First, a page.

Bridging gaps

Saif Samejo, organiser of Lahooti Melo 2016, kicked off the last session on the second day of the music festival by asking the panellists to share how music can connect people across cultures.

“Music transcends cultures. It transmits feelings. It’s a universal language,” commented Jono, a US-based singer and song writer, who participated via Skype. For him, collaboration with Samejo over a song, ‘Main Sufi Hoon’ [I am a Sufi] based on a mix of Sachal Sarmast’s and Bulleh Shah’s poetry, was also a depiction of such cultural transcendence.

“Saif played in Jamshoro and I sat in the US and together, through online sharing [of the recordings], we created that song,” he said.

Musician Arieb Azhar said music and spirituality are two inseparable components. He mentioned his stay in Croatia where dislike for him as a Pakistani soon turned into fan following, thanks to music. “Music can demolish the artificial walls of religious, national or ethnic segregation,” he said.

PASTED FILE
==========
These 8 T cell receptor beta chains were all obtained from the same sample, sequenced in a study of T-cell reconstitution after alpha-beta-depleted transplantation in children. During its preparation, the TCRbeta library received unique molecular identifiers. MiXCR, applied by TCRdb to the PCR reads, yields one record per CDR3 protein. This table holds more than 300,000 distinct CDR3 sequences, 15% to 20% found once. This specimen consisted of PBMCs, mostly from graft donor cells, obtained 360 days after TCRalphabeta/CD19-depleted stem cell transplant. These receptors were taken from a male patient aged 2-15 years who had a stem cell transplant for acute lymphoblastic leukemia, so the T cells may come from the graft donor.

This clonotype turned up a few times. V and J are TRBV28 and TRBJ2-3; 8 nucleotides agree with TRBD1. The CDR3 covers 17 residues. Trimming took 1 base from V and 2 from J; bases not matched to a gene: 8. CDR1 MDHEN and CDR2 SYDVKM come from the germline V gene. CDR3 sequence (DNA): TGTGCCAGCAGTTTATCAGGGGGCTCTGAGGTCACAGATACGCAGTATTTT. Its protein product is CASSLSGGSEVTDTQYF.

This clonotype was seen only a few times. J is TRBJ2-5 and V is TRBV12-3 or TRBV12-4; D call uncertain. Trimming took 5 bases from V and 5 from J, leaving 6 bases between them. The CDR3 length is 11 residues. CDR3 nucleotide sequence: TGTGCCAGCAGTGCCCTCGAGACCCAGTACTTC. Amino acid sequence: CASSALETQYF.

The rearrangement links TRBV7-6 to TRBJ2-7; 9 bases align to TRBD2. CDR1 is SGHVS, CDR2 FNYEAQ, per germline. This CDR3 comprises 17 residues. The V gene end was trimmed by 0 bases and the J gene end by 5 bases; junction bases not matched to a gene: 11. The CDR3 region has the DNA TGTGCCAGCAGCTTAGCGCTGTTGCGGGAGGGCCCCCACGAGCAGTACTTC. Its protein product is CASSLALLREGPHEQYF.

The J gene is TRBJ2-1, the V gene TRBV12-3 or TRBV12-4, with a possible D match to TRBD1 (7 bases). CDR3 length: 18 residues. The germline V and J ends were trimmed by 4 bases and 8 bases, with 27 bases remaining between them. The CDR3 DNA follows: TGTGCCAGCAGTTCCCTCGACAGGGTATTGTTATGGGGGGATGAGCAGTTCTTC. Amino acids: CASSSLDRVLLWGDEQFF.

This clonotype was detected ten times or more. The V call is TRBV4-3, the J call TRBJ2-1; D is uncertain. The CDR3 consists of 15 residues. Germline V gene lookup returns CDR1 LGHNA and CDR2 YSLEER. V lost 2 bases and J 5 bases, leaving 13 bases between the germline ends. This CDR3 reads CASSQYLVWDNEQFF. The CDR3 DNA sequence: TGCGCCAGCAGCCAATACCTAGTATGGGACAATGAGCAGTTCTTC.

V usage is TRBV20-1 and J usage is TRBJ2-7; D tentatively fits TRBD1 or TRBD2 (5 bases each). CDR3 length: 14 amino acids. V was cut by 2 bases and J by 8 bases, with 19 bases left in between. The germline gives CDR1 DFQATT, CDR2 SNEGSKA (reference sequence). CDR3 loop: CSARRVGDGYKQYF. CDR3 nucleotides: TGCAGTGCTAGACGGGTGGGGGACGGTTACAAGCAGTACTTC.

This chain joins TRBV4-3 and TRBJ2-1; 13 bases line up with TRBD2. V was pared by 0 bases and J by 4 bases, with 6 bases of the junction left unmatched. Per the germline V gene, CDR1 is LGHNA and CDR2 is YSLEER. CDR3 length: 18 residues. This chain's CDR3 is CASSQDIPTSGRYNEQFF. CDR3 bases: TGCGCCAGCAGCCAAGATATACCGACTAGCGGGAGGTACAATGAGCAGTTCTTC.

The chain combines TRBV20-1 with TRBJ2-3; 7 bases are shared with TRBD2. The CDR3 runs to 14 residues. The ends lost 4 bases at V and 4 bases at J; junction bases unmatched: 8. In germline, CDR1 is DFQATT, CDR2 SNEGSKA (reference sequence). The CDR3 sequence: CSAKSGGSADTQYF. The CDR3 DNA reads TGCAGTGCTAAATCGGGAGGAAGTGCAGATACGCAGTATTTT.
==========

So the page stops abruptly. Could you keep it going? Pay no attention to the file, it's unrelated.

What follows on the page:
Nepali monk Chogyal Rinpoche spoke of spiritual healing power of music. “When I start chanting mantra, I intend to heal my soul and that of the listeners,” he said. Sparlay Rawail, guitar player of KP music band Khumariyan, regretted that bomb explosions and terrorism have found mention in KP’s folk music. The people, he added, nurture a dislike against the West and neo-imperialism and so it translates into similar feelings against Western music.

Published in The Express Tribune, April 12th, 2016.

Facebook Conversations

More in Sindh